Teachers, or gurus, are at the heart of education. Among other factors, such as facilities, curriculum and social support, their quality determines the quality of education. To ensure that this quality is good, is a must for our nation.
In Javanese, a guru is someone who must be digugu (obeyed) and ditiru (imitated). In Sanskrit, "guru" means a teacher. In Hinduism, the word symbolizes the shrine of science and knowledge. Essentially, guru is a professional educator, whose primary tasks are: educating, teaching, guiding, directing, training, assessing and evaluating students. These tasks are what makes the profession so important for the progress of a nation.
However, there are still many problems with teachers in Indonesia. According to Safruddin Abduk Jabar, there are at least six challenging issues: some teachers teach subjects outside their areas of expertise; their qualifications are insufficient; they lack in competence; there is no program for teachers' professional development; teacher-recruitment system is flawed; teachers are unequally distributed across the country.
Our government needs to start mitigating the risk factors that hinder educational goals. One of the keys to improve the success of classroom learning lies in teachers' perspective on education, or "teachers' beliefs."
As argued by psychologist Albert Bandura, beliefs, more than truth, guide individual goals, emotions, decisions, actions and reactions. Therefore, discussing teachers' belief is essential in educational discourse. M. Frank Pajares adds that the teachers' beliefs is their perspective on what is considered right or wrong. Each teacher has different beliefs about many things, especially with regard to the nature of knowledge (epistemology), students (their motivation, abilities, habits), teaching materials, teaching (pedagogy) and moral values as well as sociopolitical influences on learning activities (politics, poverty, economy, etc).
Beliefs and behaviors of teachers in the process of teaching are manifested by the use of teaching techniques, selection of teaching materials, teacher-student interaction, assessment, and classroom activities. Because teachers fully participate in their teaching environment, classrooms are managed in accordance with their beliefs.
An illustration: teachers who believe that knowledge is delivered through a construction process (constructivist belief) will teach in ways that make their students learn from various sources. Collaboration and cooperation will dominate the process, while the teachers will only act learning facilitators. On the other hand, if teachers believe that knowledge is delivered through direct transmission, they will make students more focused on their own explanations. Learning materials will be based solely on what the teachers choose and prefer to use.
The teachers' beliefs is also very important in building the students' discipline, mutual respect and moral values. The teachers' beliefs will shape the learning environment and influence learning motivation. The success of the whole learning process highly depends on these beliefs.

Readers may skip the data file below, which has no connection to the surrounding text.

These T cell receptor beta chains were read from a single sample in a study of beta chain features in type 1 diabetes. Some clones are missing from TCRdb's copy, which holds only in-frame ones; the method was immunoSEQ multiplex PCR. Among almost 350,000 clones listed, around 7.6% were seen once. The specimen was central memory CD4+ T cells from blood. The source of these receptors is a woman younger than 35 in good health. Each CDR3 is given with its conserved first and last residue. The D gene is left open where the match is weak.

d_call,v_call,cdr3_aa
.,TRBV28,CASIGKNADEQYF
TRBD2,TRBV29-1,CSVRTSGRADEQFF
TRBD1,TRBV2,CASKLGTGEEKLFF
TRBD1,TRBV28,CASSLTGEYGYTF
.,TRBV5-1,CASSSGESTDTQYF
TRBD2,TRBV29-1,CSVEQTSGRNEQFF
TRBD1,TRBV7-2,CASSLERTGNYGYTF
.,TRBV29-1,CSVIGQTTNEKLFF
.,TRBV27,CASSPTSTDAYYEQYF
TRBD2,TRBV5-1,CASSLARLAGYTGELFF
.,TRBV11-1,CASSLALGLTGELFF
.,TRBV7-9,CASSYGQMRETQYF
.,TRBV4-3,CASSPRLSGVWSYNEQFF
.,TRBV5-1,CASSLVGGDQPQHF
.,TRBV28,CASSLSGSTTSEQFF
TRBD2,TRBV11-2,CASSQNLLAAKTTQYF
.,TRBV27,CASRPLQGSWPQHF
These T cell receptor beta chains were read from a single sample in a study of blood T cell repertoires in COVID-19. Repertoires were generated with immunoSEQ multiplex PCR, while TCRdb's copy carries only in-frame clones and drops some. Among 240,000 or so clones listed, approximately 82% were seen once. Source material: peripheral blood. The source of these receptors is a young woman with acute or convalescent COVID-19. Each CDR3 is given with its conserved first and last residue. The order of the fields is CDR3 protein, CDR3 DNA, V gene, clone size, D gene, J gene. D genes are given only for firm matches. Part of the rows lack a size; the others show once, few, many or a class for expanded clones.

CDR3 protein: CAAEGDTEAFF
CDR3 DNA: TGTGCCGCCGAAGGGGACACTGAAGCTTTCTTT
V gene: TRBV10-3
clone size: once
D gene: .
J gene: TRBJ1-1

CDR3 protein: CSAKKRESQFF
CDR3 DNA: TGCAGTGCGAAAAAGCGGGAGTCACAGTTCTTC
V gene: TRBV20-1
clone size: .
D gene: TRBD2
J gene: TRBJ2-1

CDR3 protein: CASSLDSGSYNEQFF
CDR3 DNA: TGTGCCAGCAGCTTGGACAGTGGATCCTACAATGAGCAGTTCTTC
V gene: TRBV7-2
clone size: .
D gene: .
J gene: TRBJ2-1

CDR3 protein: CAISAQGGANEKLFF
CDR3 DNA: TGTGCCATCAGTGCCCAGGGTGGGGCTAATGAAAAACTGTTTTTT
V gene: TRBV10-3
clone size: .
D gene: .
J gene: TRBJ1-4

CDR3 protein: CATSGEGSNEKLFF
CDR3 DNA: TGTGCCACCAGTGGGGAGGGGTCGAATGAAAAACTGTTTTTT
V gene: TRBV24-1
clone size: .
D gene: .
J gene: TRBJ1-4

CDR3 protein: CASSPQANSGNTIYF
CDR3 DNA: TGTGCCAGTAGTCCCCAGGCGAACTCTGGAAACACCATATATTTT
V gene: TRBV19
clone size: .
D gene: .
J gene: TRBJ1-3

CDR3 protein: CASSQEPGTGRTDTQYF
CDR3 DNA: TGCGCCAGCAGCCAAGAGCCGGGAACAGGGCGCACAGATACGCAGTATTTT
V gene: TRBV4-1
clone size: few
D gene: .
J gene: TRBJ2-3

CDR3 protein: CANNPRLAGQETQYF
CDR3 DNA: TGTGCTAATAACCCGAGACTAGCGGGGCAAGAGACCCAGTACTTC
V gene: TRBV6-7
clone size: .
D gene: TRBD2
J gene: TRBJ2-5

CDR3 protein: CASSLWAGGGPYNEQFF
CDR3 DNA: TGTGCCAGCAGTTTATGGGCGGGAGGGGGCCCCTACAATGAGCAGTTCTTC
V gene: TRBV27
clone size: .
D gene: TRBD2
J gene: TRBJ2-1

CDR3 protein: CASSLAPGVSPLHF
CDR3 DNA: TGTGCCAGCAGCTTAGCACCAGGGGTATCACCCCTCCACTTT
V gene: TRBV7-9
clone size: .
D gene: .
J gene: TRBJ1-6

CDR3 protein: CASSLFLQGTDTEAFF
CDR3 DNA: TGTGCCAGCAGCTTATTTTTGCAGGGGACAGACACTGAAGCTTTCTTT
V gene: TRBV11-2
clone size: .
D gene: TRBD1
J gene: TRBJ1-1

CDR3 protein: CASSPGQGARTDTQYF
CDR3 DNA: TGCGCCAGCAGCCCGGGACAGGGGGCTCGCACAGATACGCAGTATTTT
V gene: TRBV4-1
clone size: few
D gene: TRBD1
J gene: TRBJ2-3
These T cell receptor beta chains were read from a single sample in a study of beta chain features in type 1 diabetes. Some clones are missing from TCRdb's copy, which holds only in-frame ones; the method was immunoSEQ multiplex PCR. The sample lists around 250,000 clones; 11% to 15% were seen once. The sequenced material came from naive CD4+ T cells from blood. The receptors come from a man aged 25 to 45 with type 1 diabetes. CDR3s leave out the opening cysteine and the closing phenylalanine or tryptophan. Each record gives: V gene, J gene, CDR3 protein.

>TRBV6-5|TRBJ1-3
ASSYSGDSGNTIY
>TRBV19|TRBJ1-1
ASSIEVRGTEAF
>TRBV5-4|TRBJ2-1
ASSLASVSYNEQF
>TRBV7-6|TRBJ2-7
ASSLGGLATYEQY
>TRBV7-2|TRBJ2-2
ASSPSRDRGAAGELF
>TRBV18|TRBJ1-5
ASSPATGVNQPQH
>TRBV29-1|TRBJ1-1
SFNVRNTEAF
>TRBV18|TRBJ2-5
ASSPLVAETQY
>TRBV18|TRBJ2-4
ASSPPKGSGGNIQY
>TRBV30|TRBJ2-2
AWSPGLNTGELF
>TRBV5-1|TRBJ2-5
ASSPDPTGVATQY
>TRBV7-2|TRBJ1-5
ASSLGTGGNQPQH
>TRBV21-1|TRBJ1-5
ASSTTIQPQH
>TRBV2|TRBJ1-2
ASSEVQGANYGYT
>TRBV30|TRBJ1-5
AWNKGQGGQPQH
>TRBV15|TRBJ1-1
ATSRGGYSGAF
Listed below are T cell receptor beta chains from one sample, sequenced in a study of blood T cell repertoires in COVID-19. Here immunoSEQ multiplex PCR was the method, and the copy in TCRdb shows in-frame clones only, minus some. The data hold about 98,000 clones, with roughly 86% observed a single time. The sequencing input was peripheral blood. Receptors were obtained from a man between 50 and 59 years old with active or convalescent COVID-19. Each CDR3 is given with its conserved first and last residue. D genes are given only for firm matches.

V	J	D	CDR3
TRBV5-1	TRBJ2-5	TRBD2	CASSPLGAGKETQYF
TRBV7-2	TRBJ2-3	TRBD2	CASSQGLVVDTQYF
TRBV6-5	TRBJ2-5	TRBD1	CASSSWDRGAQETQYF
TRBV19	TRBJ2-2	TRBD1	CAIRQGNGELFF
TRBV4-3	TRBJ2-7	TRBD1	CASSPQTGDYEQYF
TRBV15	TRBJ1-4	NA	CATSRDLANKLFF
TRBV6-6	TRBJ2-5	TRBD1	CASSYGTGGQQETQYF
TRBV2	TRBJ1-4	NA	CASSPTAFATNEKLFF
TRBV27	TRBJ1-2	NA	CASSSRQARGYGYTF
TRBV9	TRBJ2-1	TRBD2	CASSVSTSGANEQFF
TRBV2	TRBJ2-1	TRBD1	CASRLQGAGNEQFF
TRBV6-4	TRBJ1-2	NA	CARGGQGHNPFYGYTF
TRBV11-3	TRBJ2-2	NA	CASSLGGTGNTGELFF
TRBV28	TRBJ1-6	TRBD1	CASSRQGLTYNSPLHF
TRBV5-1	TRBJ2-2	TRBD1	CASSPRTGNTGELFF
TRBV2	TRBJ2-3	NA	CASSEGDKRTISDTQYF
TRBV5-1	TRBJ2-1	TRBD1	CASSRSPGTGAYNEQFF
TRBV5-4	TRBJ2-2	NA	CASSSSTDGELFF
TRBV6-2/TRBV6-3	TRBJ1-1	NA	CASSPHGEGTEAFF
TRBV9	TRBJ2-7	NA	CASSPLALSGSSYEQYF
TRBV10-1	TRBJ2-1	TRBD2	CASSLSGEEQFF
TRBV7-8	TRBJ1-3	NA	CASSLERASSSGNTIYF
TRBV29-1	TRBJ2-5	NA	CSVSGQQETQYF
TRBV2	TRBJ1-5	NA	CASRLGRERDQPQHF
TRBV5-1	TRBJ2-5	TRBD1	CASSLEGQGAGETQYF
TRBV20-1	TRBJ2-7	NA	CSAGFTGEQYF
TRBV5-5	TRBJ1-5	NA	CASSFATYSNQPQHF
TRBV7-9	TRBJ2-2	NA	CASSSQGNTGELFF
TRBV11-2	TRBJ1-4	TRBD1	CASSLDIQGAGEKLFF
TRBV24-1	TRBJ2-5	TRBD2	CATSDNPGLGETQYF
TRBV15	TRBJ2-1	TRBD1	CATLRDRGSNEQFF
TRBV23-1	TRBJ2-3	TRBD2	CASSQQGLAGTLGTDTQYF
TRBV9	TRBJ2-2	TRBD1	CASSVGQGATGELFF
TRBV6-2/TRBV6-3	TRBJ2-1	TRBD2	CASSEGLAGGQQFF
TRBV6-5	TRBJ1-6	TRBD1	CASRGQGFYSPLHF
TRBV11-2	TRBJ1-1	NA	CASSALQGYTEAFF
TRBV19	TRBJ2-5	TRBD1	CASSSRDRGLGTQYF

Indonesian teachers should have these beliefs to serve in achieving the national education goals. They should be encouraged to construct their understanding and perception that learning in the classroom is essential in fostering the students' active and creative participation.
Values of the 1945 Constitution and Pancasila should be incorporated into teaching techniques and learning materials for the students to become intelligent and tolerant individuals. Students must be taught to be part of a larger community and understand the values, norms and social roles of a democratic and multicultural nation. Teachers must be able to let the students practice the principles of social justice nurture the habit of carrying out positive discussions.
Unfortunately, many teachers believe their profession is merely a job. To become a certified teacher, a civil servant, becomes their ultimate goal. This is dangerous, as the real goal of education and their students' achievements become less important. Therefore, we need programs to revitalize the teachers' beliefs.
This can be done through an intensive training when the prospective teachers are still studying at their respective institutions of higher education.
Teacher recruitment and teacher training should involve assessment mechanisms in a form of psychological tests interviews or microteaching. By looking at what they believe, the recruitment process will allow to assess their quality and competences before they enter the real classrooms.
Ongoing monitoring and improvement of competence through workshops or training should be made regularly, so that the teachers' beliefs could follow scientific and technological developments as well.
By possessing positive teachers' beliefs, Indonesian teachers will be worth being called as "those who should be digugu and ditiru."
Kunto Nurcahyoko is a social activist and English language lecturer at Pamane Talino Teaching College in West Kalimantan.